New chow town

About 70 foodies buzz excitedly as they peruse the cryptic menu atDinner in the Dark, a charity feast organized by chefs Brian Okin  and Jeff Jarrett. Each month, top Cleveland chefs gather at a different spot to cook a spectacular meal. Guests follow Dinner in the Dark online and snag spots in advance, with one little hitch: They have no idea what they’ll eat or even who will be cooking. Each course (on this night, they’ll get 12) becomes a guessing game as the chef emerges to introduce the dish: corn panna cotta, miso-glazed halibut and tongue as tender and tasty as corned beef, all paired with complementary wine and handcrafted cocktails for $87.

The success of Dinner in the Dark is no surprise to people who acknowledge Cleveland’s industrial roots but are positive about the food scene’s potential. A lot has changed since celebrity chef Michael Symon opened his flagship Lola 15 years ago. With his talent, mixed ethnic heritage and hip ethos, Michael bridged the gap between Cleveland’s blue-collar character and cosmopolitan ambitions. His success stoked local pride—and piqued curiosity. “The city has responded by raising its game from a meat-and-potatoes town,” Brian says. “People are getting really adventurous and trying different things.”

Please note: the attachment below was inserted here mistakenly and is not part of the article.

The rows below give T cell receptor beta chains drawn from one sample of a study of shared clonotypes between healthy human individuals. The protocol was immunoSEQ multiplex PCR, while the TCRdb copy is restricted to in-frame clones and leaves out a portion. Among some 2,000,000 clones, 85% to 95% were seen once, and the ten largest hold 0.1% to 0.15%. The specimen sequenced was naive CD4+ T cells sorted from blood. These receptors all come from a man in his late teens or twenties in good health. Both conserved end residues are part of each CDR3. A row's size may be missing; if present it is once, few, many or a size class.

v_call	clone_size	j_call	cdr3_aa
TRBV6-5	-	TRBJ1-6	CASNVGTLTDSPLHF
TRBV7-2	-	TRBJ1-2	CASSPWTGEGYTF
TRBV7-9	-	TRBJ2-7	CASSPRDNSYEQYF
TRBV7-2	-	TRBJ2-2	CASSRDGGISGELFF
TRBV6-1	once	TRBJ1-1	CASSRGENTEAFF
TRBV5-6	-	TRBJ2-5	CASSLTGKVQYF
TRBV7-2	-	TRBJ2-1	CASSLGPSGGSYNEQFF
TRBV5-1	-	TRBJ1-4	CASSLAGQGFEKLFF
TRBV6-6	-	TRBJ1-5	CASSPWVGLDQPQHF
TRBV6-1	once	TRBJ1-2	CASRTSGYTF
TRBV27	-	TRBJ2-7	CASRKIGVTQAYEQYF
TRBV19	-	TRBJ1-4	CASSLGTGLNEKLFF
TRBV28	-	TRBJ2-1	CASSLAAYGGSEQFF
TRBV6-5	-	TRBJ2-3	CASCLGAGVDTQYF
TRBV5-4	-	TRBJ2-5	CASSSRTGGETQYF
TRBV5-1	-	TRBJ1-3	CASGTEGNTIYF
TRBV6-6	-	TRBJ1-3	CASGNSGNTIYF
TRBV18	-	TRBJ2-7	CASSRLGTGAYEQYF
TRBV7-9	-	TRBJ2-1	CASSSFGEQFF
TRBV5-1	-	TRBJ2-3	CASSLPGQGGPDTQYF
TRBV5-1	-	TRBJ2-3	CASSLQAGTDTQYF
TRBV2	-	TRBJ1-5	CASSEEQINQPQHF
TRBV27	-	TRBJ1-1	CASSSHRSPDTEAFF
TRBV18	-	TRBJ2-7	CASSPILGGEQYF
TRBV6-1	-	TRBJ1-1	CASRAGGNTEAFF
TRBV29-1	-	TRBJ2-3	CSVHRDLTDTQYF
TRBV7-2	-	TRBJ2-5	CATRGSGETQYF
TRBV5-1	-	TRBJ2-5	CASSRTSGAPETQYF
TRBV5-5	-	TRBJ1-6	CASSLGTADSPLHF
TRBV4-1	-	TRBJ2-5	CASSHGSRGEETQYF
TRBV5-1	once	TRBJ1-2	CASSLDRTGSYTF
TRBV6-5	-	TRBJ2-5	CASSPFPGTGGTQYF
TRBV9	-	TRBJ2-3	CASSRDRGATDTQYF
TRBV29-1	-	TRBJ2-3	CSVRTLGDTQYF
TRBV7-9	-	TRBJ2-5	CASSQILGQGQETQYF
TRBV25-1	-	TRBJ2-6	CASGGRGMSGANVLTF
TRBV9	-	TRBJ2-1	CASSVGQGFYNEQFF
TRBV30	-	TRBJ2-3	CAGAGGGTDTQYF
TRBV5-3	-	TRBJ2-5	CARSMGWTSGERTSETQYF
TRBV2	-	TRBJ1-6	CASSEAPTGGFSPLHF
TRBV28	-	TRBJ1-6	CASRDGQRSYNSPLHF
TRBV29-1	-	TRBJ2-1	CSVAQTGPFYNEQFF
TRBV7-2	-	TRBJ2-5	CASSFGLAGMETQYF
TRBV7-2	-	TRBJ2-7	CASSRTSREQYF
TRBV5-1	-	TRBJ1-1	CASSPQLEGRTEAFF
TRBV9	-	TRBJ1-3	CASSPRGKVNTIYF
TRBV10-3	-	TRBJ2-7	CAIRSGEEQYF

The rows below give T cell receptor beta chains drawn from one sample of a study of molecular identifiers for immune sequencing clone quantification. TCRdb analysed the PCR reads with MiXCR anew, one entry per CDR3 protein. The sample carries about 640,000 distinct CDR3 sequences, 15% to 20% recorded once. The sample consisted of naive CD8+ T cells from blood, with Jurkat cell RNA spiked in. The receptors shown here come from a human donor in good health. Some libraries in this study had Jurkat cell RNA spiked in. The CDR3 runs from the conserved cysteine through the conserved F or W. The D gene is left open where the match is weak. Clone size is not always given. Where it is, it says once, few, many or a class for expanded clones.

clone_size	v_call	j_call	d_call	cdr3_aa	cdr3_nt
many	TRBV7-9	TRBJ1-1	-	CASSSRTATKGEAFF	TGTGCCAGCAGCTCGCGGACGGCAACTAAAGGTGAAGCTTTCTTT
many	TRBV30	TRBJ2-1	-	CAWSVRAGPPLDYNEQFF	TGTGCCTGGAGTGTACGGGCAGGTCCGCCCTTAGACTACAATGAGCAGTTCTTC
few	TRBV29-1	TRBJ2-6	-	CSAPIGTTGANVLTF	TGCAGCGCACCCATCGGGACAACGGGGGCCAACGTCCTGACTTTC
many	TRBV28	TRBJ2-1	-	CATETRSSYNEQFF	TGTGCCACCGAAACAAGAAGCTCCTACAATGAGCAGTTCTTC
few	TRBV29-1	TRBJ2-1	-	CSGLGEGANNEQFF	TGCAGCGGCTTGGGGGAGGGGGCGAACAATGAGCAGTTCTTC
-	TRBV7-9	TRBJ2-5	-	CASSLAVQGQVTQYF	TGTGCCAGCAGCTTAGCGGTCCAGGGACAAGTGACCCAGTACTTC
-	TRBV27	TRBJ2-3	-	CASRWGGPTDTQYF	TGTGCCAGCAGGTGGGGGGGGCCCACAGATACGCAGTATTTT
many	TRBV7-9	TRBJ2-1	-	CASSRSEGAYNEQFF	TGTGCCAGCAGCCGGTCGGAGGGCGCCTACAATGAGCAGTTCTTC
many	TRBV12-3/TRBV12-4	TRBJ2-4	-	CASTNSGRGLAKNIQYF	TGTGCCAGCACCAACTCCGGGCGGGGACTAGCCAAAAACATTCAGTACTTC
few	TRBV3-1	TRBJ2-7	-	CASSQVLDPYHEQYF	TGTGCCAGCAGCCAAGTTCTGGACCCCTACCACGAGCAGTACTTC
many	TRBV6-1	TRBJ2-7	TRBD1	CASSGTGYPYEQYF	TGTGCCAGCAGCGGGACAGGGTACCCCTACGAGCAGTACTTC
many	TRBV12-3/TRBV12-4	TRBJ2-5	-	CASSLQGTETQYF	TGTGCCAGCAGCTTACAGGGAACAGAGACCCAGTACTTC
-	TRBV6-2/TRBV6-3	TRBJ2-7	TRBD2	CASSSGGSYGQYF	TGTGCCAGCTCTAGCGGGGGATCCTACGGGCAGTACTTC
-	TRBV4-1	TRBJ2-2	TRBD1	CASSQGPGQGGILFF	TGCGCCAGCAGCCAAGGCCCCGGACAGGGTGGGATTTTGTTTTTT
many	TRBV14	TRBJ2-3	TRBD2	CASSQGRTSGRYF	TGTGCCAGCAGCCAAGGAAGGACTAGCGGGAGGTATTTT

And so are chefs. Acclaimed restaurateur Zack Bruell just opened his fifth establishment, this one in a former jewelry store that keeps its original name, Cowell and Hubbard. He uses the shop’s former vault area for private dining; rich red fabrics throughout the restaurant and an open kitchen add a modern touch. “We have given new life to an old space that had lost its luster over the years,” Zach says.

This spirit of experimentation makes Cleveland a great destination for a foodie vacation—or at least a really delicious date night. Want nine more? Read on.

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